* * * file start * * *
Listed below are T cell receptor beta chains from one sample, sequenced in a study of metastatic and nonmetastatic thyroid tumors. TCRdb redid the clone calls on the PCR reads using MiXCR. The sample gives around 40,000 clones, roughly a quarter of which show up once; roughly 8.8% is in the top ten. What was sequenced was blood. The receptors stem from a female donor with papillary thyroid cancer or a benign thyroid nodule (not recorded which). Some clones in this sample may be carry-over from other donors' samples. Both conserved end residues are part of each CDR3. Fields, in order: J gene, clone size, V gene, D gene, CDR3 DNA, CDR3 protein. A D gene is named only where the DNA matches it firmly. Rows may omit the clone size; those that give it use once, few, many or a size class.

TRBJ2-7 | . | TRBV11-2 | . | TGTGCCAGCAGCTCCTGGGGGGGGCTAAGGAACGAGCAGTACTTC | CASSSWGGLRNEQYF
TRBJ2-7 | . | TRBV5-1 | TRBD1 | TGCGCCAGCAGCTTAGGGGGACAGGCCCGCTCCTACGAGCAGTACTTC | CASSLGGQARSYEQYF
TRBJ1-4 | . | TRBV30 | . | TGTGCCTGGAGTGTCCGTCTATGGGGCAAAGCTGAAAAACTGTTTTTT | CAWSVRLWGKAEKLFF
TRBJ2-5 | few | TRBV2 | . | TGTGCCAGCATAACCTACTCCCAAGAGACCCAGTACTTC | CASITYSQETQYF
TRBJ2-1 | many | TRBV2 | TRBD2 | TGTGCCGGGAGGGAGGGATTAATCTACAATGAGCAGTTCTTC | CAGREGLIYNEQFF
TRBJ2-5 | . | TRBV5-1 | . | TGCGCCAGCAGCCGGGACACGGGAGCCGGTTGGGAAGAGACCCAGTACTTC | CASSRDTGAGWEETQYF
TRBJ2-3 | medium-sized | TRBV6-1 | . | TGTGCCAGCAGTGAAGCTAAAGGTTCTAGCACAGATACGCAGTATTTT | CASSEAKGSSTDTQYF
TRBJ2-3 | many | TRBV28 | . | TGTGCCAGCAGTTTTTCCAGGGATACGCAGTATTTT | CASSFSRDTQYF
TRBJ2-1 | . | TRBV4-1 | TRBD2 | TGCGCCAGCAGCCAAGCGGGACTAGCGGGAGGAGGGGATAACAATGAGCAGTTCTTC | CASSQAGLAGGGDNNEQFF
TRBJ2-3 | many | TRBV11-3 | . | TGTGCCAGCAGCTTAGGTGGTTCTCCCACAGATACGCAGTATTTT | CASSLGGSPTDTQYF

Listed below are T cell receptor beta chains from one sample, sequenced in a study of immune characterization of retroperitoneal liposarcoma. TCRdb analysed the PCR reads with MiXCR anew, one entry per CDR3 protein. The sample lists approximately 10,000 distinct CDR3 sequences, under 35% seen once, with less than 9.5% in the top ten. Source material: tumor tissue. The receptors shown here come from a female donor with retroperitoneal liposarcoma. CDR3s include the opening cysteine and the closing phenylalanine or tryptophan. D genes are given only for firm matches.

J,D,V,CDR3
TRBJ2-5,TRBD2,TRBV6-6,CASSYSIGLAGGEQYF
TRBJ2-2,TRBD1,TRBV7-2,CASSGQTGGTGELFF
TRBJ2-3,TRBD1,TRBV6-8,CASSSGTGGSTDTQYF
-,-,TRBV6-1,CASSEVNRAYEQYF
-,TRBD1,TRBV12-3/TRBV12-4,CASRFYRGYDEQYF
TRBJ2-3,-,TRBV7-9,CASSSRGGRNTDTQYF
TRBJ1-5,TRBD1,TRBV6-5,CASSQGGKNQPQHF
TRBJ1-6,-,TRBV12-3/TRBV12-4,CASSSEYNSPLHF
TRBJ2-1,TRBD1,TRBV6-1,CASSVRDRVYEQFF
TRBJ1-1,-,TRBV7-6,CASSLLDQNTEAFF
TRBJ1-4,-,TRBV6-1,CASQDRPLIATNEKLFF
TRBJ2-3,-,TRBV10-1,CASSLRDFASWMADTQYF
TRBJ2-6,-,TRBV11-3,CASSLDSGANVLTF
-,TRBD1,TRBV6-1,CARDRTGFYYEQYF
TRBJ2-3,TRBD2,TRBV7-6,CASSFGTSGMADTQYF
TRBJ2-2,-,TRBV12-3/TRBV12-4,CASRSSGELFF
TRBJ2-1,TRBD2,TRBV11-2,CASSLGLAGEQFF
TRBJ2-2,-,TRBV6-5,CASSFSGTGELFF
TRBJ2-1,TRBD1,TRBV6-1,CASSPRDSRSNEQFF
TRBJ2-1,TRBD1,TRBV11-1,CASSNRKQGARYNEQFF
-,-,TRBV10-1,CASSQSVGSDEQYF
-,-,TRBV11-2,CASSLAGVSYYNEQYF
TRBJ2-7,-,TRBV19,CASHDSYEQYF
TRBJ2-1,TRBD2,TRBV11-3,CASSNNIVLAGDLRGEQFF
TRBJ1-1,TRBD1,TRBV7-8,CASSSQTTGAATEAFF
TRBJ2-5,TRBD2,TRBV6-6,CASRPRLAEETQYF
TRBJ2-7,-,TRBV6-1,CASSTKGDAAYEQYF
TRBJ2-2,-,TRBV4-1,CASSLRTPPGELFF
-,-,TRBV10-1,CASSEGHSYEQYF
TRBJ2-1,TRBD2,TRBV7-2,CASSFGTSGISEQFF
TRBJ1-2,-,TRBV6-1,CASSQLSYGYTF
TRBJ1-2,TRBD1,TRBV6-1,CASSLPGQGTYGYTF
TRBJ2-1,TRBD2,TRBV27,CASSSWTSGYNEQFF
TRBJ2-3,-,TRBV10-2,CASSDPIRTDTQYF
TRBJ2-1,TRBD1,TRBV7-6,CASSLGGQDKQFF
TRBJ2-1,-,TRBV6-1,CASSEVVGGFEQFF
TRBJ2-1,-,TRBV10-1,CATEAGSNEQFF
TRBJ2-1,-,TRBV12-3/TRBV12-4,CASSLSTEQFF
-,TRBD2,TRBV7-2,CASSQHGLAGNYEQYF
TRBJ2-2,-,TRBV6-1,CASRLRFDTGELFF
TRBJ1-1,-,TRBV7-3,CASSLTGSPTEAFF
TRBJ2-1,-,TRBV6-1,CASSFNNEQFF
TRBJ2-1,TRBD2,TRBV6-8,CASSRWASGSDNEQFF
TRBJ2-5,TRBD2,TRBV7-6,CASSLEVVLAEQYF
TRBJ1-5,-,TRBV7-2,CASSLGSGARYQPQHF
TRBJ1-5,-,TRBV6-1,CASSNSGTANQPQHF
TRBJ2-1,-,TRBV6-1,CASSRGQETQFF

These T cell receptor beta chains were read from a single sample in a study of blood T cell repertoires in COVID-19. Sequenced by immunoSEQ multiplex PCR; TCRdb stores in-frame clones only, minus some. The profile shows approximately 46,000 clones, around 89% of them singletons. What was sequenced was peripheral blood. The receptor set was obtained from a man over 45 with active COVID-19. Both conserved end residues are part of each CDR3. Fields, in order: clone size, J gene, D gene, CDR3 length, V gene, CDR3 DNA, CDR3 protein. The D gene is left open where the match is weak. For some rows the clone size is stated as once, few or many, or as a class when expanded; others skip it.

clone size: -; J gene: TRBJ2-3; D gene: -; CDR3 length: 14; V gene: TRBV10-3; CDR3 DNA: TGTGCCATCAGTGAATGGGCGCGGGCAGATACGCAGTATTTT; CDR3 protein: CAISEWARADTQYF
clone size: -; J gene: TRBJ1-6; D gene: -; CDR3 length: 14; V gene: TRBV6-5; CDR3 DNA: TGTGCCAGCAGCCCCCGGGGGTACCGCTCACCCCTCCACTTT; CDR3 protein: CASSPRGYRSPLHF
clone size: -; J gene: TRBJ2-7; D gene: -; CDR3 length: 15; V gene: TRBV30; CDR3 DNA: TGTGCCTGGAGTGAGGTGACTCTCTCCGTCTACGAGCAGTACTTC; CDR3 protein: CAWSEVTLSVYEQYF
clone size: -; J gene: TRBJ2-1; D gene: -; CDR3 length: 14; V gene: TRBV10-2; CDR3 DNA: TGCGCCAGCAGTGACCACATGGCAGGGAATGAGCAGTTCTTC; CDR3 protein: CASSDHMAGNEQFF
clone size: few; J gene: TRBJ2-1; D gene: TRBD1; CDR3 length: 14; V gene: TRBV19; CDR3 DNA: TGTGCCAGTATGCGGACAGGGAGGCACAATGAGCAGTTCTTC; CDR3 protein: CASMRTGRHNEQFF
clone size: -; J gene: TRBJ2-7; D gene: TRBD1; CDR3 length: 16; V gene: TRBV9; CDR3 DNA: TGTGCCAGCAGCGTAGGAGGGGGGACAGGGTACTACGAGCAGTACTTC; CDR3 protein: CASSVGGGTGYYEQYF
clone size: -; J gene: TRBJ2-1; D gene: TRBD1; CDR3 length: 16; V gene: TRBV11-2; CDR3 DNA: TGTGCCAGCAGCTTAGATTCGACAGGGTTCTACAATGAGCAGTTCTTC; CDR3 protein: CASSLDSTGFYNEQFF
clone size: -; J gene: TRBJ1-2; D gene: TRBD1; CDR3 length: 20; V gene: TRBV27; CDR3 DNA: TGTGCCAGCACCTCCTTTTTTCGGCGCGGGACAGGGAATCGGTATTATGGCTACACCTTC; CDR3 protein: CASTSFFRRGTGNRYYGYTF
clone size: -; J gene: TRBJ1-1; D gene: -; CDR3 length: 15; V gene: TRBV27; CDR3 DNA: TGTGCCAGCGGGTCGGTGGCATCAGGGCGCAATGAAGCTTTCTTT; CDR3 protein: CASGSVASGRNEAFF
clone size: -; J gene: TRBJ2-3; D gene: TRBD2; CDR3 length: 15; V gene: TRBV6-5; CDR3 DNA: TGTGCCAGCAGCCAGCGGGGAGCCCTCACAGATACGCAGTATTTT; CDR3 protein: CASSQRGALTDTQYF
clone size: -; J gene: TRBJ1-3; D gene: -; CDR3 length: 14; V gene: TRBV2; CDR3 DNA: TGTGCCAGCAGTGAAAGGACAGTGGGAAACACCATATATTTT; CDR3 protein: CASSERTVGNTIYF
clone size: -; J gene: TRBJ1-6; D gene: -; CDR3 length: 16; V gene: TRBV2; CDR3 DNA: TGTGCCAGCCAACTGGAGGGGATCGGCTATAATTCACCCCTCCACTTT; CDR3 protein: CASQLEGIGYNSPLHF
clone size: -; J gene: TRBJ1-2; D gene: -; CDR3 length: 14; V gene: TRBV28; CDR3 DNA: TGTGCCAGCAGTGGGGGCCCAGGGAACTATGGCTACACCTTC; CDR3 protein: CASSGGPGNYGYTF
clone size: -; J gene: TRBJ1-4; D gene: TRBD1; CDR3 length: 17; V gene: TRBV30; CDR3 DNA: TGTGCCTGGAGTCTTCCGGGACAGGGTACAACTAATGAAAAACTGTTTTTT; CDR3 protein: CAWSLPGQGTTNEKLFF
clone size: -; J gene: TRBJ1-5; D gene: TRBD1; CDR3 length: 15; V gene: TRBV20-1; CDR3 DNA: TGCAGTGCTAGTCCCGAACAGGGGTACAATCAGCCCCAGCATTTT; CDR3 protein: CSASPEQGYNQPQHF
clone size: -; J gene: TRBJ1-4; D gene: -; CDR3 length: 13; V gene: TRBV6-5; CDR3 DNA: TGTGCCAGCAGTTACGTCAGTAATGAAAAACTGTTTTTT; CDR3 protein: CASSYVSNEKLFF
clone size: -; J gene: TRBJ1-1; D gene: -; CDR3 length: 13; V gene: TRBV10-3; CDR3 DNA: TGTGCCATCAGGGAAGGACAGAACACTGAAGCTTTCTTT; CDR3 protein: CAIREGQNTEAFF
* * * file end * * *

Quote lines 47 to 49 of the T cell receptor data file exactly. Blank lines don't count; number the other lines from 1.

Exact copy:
TRBJ2-3,-,TRBV10-2,CASSDPIRTDTQYF
TRBJ2-1,TRBD1,TRBV7-6,CASSLGGQDKQFF
TRBJ2-1,-,TRBV6-1,CASSEVVGGFEQFF